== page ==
Articles By Duncan Wordley

Shift Of Ages Click to download pdf. (published in Sacred Hoop Magazine 2012)

Warriors Burial Click to download pdf.(published in Sacred Hoop Magazine 2009)


























Orgasmic Earth
Photos by Delyth Jones




This is the story of my journey through both dance and shamanism. As a Rhythms and Medicine Teacher for nearly 20 years, I have seen the development of both these paths and have followed their interweaving energies through both light and shade. This is my story.

Where do journeys begin? With birth, adulthood, karmic destiny formed through lifetimes, the awakening of a sense of purpose or from disillusion with what is? For me all this and more is true. In truth I have always had a restless wind blowing through my heart. I felt different to family and peers, an outsider looking for the way back in to the glass castle of normality, an ugly duckling unaware of swanhood. I started to read the Carlos Castaneda when I was 18 and prayed to meet a shaman. I battled and conformed, became married and unmarried, searched libraries and bookshops for truth and information. Closed my heart and lived in my head, lost lonely and arrogant.

By the age of thirty I had lost my joy and creativity, hiding all my anger and frustration behind a smile that hurt. A successful Head of Drama I moved to working with young criminals and kept many from custody, although in reality, I was the one locked up. I spent all my spare time and money searching and researching looking desperately for the thread that would release me, for a teacher to change me. I trained in Transactional Analysis not to be a therapist but to release my frozen creativity. To proud for therapy alone, I managed to trick myself into feeling. After nearly three years the first tear fell and my heart was ready to seek its path.

It started with the birth of my son Merging. A home birth filled with fear and beauty. The midwife handed me my new born babe. I held him and as he opened his eyes for the first time. I fell into the blue, star flecked, universe of his eyes and I too was reborn. The year was 1987 I was 33.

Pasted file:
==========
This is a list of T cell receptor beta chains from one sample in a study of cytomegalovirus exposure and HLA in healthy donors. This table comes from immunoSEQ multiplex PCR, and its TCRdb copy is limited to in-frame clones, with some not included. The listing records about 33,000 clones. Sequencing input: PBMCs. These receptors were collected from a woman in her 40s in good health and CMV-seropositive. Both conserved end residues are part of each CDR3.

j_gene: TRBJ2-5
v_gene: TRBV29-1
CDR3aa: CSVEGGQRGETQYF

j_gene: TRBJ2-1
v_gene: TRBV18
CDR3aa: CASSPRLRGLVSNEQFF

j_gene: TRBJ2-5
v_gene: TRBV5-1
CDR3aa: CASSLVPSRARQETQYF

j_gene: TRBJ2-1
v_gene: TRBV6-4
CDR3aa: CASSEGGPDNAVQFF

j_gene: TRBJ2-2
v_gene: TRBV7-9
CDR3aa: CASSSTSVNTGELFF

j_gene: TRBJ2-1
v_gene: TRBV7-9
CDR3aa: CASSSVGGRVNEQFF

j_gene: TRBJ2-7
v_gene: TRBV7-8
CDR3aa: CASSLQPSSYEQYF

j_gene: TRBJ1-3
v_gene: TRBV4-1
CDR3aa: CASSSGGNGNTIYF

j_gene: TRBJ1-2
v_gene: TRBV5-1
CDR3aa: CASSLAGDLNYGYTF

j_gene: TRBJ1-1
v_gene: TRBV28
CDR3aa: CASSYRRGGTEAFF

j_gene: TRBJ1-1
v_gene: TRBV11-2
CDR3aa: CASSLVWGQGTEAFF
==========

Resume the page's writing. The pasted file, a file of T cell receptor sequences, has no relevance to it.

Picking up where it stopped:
One week after the birth I went to a one day workshop on the Medicine Wheel. It was a home coming and as I listened to the teachings I felt that I was not hearing these for the first time but rather remembering something deep and powerful inside myself. I felt my early prayers awakening within me. I wanted more and several weeks latter found myself in Dorset on a five day experience that changed me forever. I experienced my first sweatlodge and placed a large portion of my pain and suffering, which I had been recycling through therapy, into a fetish doll which I buried and danced into death. The experience and the teachings were profound and represented a true home coming and rebirth. I found my path with heart and started jogging to catch up with my self.

I celebrated the Harmonic Convergence the same year in a beautiful and powerful ceremony that was choreographed by Heather Campbell, who was instrumental in seeding the Medicine Teachings in these Islands and from her I first heard of Gabrielle and the Rhythms. Later that year I met her Shaman Teacher and became an apprentice in a tribe of wild mixed bloods and adventurers who were going to change the world and re-spiritualise the Earth.

I loved the Medicine Teachings with a passion. They woke me up and enlivened me. The connection with the earth and the magic that followed was profound. I became apprenticed to another teacher in order to increase the depth of my knowledge. I was like a sponge absorbing everything that came my way. In September I met and danced with Gabrielle. Falling instantly and deeply in love with the work and its soulful intent. I cut out other activities and focused on the Rhythms and the Medicine. There was a whole band of us who were following both, meeting at Medicine gatherings and on Gabrielle’s visits. I first met Susannah and Ya’Acov in 1988 at a Medicine workshop and Roland soon after. We kept turning up to the same events, they joined the same apprenticeship programme as myself. Susannah, Ya’Acov and myself were all accepted on Gabrielle’s Teacher Training and traveled the Rhythms Road together on that and the following training in Ritual Theatre.

There was no structure and no tribe as it exists today. I just went off and did my own thing. Confident in the skill and empowerment of my training. I continued with my Medicine apprenticeships learning and growing and taking every opportunity to study with Medicine teachers from a variety of traditions. I sold my house in London, packed in my job and moved to Wales. I started to teach the Rhythms and Medicine, became the leader of the Welsh Lodge of my tribe, trained apprentices of my own, taught dance workshops here and in Europe. I did some fantastic dance work with people with Learning Difficulties. Developed a Rites of Passage Programme with a group of young men. I starting with two and ending working with their whole peer group, numbering about 30.

A meeting with Jan and Nick Wood birthed the Sacred Hoop Magazine. I wrote articles, appeared on radio programme and T. V. even sat on the couch with Richard and Judy while a group of my students demonstrated the Rhythms. Life was sweet and full of magic. I returned to work with Gabrielle at a Mirrors workshop in 1995 and was beautifully surprised. Susannah and Ya’Acov had grounded the work and created a dancing tribe here and in Europe. There were loads of new teachers, a structure, workshops and momentum. I was humbled by their creation, in love with the energy of this new dancing tribe.